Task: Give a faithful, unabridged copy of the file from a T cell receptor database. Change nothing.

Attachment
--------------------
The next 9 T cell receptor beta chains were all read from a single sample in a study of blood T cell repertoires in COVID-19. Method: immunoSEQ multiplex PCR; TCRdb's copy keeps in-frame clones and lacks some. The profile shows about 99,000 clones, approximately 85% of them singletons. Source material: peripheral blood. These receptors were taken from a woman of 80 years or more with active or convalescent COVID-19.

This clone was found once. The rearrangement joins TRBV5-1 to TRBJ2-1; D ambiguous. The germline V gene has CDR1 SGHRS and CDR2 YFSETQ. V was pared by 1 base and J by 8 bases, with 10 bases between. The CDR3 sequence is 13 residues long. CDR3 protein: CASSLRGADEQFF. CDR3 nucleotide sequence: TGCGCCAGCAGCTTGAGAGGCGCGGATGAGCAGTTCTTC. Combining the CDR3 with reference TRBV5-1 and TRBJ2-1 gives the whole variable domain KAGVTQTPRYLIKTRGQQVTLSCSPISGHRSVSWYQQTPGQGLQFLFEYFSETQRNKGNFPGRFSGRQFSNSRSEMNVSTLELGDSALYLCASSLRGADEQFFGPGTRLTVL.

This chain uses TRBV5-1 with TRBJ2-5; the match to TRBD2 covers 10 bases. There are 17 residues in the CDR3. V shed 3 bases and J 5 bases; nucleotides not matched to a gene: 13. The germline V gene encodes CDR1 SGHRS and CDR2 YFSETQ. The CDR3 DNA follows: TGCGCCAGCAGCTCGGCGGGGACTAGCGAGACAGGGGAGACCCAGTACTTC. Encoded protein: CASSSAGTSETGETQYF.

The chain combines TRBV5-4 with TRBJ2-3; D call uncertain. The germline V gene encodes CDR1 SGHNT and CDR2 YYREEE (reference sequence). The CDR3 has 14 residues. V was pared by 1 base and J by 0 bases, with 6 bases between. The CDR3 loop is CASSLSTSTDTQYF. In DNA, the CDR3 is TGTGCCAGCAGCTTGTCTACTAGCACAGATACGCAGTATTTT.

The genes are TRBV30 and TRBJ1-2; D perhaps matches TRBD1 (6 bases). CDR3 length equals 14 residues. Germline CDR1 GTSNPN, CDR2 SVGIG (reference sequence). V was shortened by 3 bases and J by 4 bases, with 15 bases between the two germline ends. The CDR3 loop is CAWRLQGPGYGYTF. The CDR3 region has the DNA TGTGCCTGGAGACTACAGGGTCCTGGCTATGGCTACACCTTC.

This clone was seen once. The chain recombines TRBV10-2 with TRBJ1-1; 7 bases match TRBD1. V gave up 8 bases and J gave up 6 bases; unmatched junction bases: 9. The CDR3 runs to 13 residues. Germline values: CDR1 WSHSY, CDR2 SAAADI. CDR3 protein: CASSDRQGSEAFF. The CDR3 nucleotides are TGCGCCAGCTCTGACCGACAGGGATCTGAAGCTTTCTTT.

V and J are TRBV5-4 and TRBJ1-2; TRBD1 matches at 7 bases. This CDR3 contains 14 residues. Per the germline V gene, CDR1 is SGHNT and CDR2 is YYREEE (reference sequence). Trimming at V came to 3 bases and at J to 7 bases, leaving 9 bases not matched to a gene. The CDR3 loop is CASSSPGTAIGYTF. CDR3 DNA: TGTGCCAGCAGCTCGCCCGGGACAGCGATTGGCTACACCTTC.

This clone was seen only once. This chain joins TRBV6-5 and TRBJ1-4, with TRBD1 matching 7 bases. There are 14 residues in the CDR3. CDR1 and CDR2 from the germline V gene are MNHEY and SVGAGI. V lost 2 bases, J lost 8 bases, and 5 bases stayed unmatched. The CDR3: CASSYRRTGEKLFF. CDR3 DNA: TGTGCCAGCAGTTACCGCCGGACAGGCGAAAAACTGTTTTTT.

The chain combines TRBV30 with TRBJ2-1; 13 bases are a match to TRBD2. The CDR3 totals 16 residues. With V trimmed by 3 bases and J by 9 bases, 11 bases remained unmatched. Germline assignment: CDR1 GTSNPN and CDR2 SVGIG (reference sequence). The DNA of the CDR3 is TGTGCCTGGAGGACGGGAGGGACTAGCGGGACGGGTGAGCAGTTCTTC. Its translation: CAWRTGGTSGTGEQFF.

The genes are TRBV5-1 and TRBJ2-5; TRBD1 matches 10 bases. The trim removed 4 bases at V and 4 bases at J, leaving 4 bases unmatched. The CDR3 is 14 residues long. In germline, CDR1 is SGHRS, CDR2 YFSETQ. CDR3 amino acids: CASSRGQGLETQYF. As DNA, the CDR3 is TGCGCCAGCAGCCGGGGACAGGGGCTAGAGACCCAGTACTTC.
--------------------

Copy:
The next 9 T cell receptor beta chains were all read from a single sample in a study of blood T cell repertoires in COVID-19. Method: immunoSEQ multiplex PCR; TCRdb's copy keeps in-frame clones and lacks some. The profile shows about 99,000 clones, approximately 85% of them singletons. Source material: peripheral blood. These receptors were taken from a woman of 80 years or more with active or convalescent COVID-19.

This clone was found once. The rearrangement joins TRBV5-1 to TRBJ2-1; D ambiguous. The germline V gene has CDR1 SGHRS and CDR2 YFSETQ. V was pared by 1 base and J by 8 bases, with 10 bases between. The CDR3 sequence is 13 residues long. CDR3 protein: CASSLRGADEQFF. CDR3 nucleotide sequence: TGCGCCAGCAGCTTGAGAGGCGCGGATGAGCAGTTCTTC. Combining the CDR3 with reference TRBV5-1 and TRBJ2-1 gives the whole variable domain KAGVTQTPRYLIKTRGQQVTLSCSPISGHRSVSWYQQTPGQGLQFLFEYFSETQRNKGNFPGRFSGRQFSNSRSEMNVSTLELGDSALYLCASSLRGADEQFFGPGTRLTVL.

This chain uses TRBV5-1 with TRBJ2-5; the match to TRBD2 covers 10 bases. There are 17 residues in the CDR3. V shed 3 bases and J 5 bases; nucleotides not matched to a gene: 13. The germline V gene encodes CDR1 SGHRS and CDR2 YFSETQ. The CDR3 DNA follows: TGCGCCAGCAGCTCGGCGGGGACTAGCGAGACAGGGGAGACCCAGTACTTC. Encoded protein: CASSSAGTSETGETQYF.

The chain combines TRBV5-4 with TRBJ2-3; D call uncertain. The germline V gene encodes CDR1 SGHNT and CDR2 YYREEE (reference sequence). The CDR3 has 14 residues. V was pared by 1 base and J by 0 bases, with 6 bases between. The CDR3 loop is CASSLSTSTDTQYF. In DNA, the CDR3 is TGTGCCAGCAGCTTGTCTACTAGCACAGATACGCAGTATTTT.

The genes are TRBV30 and TRBJ1-2; D perhaps matches TRBD1 (6 bases). CDR3 length equals 14 residues. Germline CDR1 GTSNPN, CDR2 SVGIG (reference sequence). V was shortened by 3 bases and J by 4 bases, with 15 bases between the two germline ends. The CDR3 loop is CAWRLQGPGYGYTF. The CDR3 region has the DNA TGTGCCTGGAGACTACAGGGTCCTGGCTATGGCTACACCTTC.

This clone was seen once. The chain recombines TRBV10-2 with TRBJ1-1; 7 bases match TRBD1. V gave up 8 bases and J gave up 6 bases; unmatched junction bases: 9. The CDR3 runs to 13 residues. Germline values: CDR1 WSHSY, CDR2 SAAADI. CDR3 protein: CASSDRQGSEAFF. The CDR3 nucleotides are TGCGCCAGCTCTGACCGACAGGGATCTGAAGCTTTCTTT.

V and J are TRBV5-4 and TRBJ1-2; TRBD1 matches at 7 bases. This CDR3 contains 14 residues. Per the germline V gene, CDR1 is SGHNT and CDR2 is YYREEE (reference sequence). Trimming at V came to 3 bases and at J to 7 bases, leaving 9 bases not matched to a gene. The CDR3 loop is CASSSPGTAIGYTF. CDR3 DNA: TGTGCCAGCAGCTCGCCCGGGACAGCGATTGGCTACACCTTC.

This clone was seen only once. This chain joins TRBV6-5 and TRBJ1-4, with TRBD1 matching 7 bases. There are 14 residues in the CDR3. CDR1 and CDR2 from the germline V gene are MNHEY and SVGAGI. V lost 2 bases, J lost 8 bases, and 5 bases stayed unmatched. The CDR3: CASSYRRTGEKLFF. CDR3 DNA: TGTGCCAGCAGTTACCGCCGGACAGGCGAAAAACTGTTTTTT.

The chain combines TRBV30 with TRBJ2-1; 13 bases are a match to TRBD2. The CDR3 totals 16 residues. With V trimmed by 3 bases and J by 9 bases, 11 bases remained unmatched. Germline assignment: CDR1 GTSNPN and CDR2 SVGIG (reference sequence). The DNA of the CDR3 is TGTGCCTGGAGGACGGGAGGGACTAGCGGGACGGGTGAGCAGTTCTTC. Its translation: CAWRTGGTSGTGEQFF.

The genes are TRBV5-1 and TRBJ2-5; TRBD1 matches 10 bases. The trim removed 4 bases at V and 4 bases at J, leaving 4 bases unmatched. The CDR3 is 14 residues long. In germline, CDR1 is SGHRS, CDR2 YFSETQ. CDR3 amino acids: CASSRGQGLETQYF. As DNA, the CDR3 is TGCGCCAGCAGCCGGGGACAGGGGCTAGAGACCCAGTACTTC.